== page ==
C.A.’s 7th Tradition reads as follows: “Every C.A. group ought to be fully self-supporting, declining outside contributions.”
You’re probably like many of us were when we first came into Cocaine Anonymous—we put our money into the basket and then saw it collected by a person we thought must be the boss or president of C.A. At first this didn’t seem like a big deal, but eventually we wondered, “Where does that money go?” To answer this question, let’s follow the money in the basket. The treasurer collects the money and uses it to pay the Group’s expenses. The treasurer also gives the Group regular reports on the total donations collected and expenses paid, as well as any amounts left over. A typical Group’s expenses include the following:
● Rent: Cocaine Anonymous is not affiliated with the hospitals, churches, or other facilities where our meetings are held; we pay rent and/or make a donation for the use of their space. This arrangement is mandated by Tradition 6 and our preamble, which state that we are not allied with any sect, denomination, politics, organization, or institution. Paying for the use of its meeting space is part of the Group being self-supporting through its own members’ contributions.
● Chips and literature: Chips and literature are purchased from the C.A. World Service Office, usually via the local District or Area. The meeting’s secretary or chips & literature person is responsible for keeping track of these items. When the supply of any of them gets low, he or she puts together an order and gives it to the treasurer. The treasurer then takes money from the donations in the basket and gives the order form and money to your meeting’s Group Service Representative (GSR). The GSR takes the order form and the money to the monthly District or Area meeting and gets the chips & literature to bring back to the meeting. Methods vary, but this is the way many meetings operate.
● Coffee and/or tea: The coffee or tea person typically buys the beverage supplies and possibly even snacks prior to the meeting and sets up before everyone else arrives.
What happens to the leftover money? After all these expenses are paid, it is suggested that each Group keep enough of the leftover donations to cover two or three months’ worth of expenses. This is called a prudent reserve. Each Group should decide by group conscience what its prudent reserve amount is. The treasurer should maintain this amount, and all other monies should be sent on to the next level of the service structure as a donation. The following table is provided to help calculate each meeting’s prudent reserve:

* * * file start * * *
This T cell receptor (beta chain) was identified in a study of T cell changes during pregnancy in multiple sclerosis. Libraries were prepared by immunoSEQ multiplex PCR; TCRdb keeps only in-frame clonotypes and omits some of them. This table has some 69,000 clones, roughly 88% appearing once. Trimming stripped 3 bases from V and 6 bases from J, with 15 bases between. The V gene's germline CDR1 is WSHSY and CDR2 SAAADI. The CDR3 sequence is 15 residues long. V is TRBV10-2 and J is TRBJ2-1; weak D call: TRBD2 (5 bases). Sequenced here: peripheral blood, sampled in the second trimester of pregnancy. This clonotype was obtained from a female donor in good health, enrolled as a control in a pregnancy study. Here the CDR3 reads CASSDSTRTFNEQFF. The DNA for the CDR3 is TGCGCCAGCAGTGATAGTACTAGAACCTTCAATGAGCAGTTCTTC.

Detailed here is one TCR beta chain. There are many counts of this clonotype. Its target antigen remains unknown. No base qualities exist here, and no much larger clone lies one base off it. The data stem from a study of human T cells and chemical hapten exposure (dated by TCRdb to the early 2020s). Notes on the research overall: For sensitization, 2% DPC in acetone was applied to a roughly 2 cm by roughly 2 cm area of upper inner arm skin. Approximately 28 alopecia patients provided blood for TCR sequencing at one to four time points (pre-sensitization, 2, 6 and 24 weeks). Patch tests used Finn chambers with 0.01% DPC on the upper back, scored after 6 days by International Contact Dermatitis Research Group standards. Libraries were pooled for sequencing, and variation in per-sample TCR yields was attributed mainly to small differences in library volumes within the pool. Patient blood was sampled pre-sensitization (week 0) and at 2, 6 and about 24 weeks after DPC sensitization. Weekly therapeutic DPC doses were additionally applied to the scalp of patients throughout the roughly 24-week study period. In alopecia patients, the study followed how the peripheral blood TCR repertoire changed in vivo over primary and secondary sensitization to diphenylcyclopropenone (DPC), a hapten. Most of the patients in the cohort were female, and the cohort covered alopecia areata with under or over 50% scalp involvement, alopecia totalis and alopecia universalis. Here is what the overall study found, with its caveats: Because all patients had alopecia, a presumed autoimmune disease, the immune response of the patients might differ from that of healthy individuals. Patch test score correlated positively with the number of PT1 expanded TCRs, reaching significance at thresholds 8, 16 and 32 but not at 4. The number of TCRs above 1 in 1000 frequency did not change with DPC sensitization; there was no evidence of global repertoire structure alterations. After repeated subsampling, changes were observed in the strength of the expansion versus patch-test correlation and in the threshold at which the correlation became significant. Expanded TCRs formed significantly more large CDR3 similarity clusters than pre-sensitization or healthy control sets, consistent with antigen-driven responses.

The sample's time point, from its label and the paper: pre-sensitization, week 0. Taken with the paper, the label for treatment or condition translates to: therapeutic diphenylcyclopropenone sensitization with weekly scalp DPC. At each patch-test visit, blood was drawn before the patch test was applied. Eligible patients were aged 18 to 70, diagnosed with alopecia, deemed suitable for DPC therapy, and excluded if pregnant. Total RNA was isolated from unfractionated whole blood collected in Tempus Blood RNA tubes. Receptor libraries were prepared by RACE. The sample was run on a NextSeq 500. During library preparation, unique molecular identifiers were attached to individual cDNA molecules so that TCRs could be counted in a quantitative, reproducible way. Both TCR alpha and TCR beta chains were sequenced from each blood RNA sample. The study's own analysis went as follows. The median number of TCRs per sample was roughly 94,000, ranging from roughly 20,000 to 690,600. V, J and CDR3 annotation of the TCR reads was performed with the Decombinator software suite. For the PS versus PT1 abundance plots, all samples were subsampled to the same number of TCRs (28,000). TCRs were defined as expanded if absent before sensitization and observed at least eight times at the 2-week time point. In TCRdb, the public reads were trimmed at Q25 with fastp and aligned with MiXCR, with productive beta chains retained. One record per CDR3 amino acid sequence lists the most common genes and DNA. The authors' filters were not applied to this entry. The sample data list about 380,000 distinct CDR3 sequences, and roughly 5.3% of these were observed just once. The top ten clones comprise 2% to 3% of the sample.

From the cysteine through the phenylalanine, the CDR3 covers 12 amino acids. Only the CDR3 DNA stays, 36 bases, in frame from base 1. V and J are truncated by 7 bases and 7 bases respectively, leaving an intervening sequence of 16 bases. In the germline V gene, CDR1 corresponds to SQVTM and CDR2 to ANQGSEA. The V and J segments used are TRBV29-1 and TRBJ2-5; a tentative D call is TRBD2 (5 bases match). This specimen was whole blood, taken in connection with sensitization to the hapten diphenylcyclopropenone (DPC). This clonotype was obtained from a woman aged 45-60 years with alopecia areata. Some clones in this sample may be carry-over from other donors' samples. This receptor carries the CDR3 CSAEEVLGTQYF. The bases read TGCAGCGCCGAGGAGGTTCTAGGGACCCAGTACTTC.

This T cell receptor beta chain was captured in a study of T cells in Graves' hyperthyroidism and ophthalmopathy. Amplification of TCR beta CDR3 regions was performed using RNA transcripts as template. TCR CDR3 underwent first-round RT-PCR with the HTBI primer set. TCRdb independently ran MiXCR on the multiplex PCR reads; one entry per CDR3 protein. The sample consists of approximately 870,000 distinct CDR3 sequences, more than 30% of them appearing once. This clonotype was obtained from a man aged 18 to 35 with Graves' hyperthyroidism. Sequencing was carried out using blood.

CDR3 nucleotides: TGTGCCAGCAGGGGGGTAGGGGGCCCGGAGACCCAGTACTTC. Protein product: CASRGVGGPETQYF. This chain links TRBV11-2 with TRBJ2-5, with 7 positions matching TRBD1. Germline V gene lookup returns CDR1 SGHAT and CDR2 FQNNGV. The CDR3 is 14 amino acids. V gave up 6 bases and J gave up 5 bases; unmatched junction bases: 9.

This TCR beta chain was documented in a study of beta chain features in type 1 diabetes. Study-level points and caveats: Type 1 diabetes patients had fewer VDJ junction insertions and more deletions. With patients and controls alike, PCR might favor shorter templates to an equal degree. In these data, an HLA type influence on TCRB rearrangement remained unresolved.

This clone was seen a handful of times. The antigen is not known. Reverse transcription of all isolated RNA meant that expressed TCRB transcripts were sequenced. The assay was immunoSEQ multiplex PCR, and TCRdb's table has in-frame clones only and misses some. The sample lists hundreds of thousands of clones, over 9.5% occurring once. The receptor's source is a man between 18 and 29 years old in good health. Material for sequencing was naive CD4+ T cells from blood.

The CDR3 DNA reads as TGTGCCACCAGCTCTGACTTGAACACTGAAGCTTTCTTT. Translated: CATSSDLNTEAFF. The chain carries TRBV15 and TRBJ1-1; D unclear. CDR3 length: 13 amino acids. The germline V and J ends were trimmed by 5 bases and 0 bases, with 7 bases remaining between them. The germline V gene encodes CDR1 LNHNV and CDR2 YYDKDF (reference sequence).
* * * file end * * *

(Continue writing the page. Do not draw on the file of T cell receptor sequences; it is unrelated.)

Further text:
Prudent reserve: Multiply line 4 by 2 or 3 months(as determined
by group conscience) $______
What happens to the rest of the money? This is where the 70/30 plan comes in. With the 70/30 plan, 70% of the Group’s funds in excess of the prudent reserve are donated to the District/Area and 30% are donated to the C.A. World Service Office.* As Tradition Five states, “Each group has but one primary purpose—to carry its message to the addict who still suffers.” We’ve found that nothing diverts us from our primary purpose like problems of money, property, and prestige.
What do the Districts/Areas do with this money? Districts and Areas exist to serve the Groups. Each District/Area also has expenses that can include a hotline’s telephone bill or answering service, maintaining a website and publishing meeting schedules. It typically also purchases chips and literature, keeping enough in stock for the Groups it serves. Districts and Areas should also keep prudent reserves.
What does the C.A. World Service Office (CAWSO) do with this money? CAWSO is responsible for educating the international community about the program of recovery of Cocaine Anonymous and to help carry the message to those addicts who still suffer. The WSO, the focal contact and distribution point of CA, places a heightened purpose on maintaining contact with members, Groups, Districts, and Areas. Contact is sustained through correspondence, newsletters, e-mail, the C.A. website (www.ca.org), and trusted servants within our service structure. These are just a few of the many responsibilities of the CAWSO.
According to Tradition Two, “Our leaders are but trusted servants; they do not govern.” Once our term of commitment has expired, we step down and a successor is elected. Our service boards and committees have been created to help the addict who is still suffering; to give back what we have freely received. Being of service is another way we help our Groups be fully self-supporting.
The basket is where spirituality and money mix. The next time you put your money into the basket, think of all the things that are being accomplished with those funds and how you are helping the addict who is still suffering.